I’ve recently got interested in RF radio. But I live in an apartment, so I can’t do any installing of large antennas. So after doing the obligatory Google search, I narrowed it down to two antennas. The Wellbrook Loop Antenna and the (much cheaper) PA0RDT Mini-Whip. Being short of cash, I decided to buy a cheap Mini-Whip from eBay.
Installing a PA0RDT Mini-Whip In an Apartment
Getting Rid of Noise
I’ve been using both my oscilloscope and HF radio to find noise sources around my equipment. I had to move some very noisy USB chargers that probably have poorly designed switching power supplies. Ferrite beads on a lot of cables also improved the noise floor. But you can’t always fix the problem at the source, like neighbors plasma TVs, or two of the most massive antennas in Stockholm, just five kilometers from my location, blinking away annoyingly in the horizon. I guess a gas powered metal saw and a couple of years of jail time could fix that problem as well, but alas, I think I’ll stick to trying to fix local interference.
One thing that I read was that you should never connect the ground lead from the antenna shield to a radiator. Well, for me it makes a huge difference! I must have a well-behaved grounding network connected to the radiator because, without it, I can’t receive anything. Just scraped off some paint from the radiator, and connected an 18 gauge wire between it and the outside of the BNC connector at the antenna.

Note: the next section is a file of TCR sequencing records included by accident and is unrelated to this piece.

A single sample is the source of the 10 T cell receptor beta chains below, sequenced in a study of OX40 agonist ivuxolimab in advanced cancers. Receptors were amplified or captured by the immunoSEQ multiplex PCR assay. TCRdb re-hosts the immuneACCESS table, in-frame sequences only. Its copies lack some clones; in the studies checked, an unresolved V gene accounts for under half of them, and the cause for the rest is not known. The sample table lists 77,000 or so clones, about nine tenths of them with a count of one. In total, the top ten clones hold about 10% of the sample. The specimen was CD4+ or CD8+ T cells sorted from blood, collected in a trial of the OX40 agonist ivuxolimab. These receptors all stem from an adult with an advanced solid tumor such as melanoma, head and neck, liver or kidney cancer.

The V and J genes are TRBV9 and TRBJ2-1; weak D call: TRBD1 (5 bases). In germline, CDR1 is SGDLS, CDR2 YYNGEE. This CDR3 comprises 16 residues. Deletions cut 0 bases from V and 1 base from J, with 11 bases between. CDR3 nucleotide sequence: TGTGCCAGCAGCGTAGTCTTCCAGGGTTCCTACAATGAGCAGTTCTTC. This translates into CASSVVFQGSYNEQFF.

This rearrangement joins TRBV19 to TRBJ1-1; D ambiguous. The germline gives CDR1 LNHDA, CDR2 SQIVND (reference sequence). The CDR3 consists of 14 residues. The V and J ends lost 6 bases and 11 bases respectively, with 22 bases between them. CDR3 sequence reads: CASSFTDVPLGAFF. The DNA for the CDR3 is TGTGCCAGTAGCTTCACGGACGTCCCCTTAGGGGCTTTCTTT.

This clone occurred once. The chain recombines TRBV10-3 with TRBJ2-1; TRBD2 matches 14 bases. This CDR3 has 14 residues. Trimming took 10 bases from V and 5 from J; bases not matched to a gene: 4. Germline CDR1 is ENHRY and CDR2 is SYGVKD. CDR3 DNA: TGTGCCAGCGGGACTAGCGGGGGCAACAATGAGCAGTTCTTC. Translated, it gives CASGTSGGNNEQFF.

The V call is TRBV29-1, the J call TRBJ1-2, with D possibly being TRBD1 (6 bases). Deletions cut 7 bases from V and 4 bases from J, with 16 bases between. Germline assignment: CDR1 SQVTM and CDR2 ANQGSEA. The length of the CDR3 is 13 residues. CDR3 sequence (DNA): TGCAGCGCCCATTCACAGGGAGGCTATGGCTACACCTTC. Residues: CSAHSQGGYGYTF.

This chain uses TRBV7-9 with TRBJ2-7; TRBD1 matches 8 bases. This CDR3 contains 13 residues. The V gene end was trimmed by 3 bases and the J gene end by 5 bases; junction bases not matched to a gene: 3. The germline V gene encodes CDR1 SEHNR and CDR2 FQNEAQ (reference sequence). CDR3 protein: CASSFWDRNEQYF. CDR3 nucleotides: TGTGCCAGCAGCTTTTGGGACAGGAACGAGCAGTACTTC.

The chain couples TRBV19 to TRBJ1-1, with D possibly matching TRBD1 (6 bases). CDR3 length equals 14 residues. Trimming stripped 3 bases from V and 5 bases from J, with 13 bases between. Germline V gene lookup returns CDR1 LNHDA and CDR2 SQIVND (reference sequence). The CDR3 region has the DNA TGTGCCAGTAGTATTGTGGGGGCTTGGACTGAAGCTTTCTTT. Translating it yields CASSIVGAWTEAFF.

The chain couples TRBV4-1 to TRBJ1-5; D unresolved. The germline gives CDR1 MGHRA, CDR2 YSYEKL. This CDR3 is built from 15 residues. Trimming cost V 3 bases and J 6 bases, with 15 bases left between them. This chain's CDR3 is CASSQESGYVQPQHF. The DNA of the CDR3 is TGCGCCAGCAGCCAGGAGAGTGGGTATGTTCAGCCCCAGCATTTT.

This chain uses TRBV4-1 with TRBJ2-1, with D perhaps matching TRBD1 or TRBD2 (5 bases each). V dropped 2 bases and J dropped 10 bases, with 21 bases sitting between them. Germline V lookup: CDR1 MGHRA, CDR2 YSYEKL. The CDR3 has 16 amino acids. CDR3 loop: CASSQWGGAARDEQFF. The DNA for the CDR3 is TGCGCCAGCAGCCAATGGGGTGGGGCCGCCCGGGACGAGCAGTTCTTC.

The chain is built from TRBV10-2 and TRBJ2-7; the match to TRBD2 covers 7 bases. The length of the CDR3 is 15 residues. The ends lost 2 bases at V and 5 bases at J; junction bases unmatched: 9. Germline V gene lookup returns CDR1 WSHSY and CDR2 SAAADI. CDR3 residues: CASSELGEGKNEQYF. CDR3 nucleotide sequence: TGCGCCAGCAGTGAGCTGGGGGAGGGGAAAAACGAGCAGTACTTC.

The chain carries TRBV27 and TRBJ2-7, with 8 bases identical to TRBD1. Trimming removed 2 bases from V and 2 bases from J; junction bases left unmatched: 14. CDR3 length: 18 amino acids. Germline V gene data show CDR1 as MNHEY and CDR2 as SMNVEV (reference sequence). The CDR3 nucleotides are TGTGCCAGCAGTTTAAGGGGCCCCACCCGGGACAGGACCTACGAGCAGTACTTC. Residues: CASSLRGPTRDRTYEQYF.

After all the searching for noise and trying to fix the problem, I still got a very high noise floor. But after watching one of my favorite YouTubers, TRX Bench, I stumbled across his series on Baluns. In one of the videos, he shows a common mode choke and how to wind it, so I thought I’d give it a shot. And this my friends helped! I put the choke inside an aluminum case bought for cheap on eBay and added a bypass switch just to be able to see the impact. And the results are quite remarkable.
You can see when I switch the common mode choke in. A significant improvement, even if it’s not perfect. The noise floor drops by about 10 dB, but the signals stay. So now I can hear a lot more faint stations that I couldn’t pick up before. I also added an external RTL-SDR.COM FM Notch Filter even though the SDRPlay RSP1A SDR receiver already has one built in.
Common Mode Choke
I used 0.25mm magnet wire and used the only ferrite ring I had at hand that operates at the required frequencies, an Amidon T44-6. This toroid is probably not the optimal one, but apparently, it worked. But I’m thinking of trying to put two T44-6 stacked on top of each other and rewire a new choke. Or I’ll end up buying an Amidon FT240-43 and try that one out.
Here’s the video showing how to wind the choke correctly.
Next Up, A Loop Antenna
I’m going to build a Wellbrook Loop Antenna clone called WellGood by M1GEO and see if it suits an apartment dweller like me. It’s going to be fun comparing the two antennas and see which one comes out on top.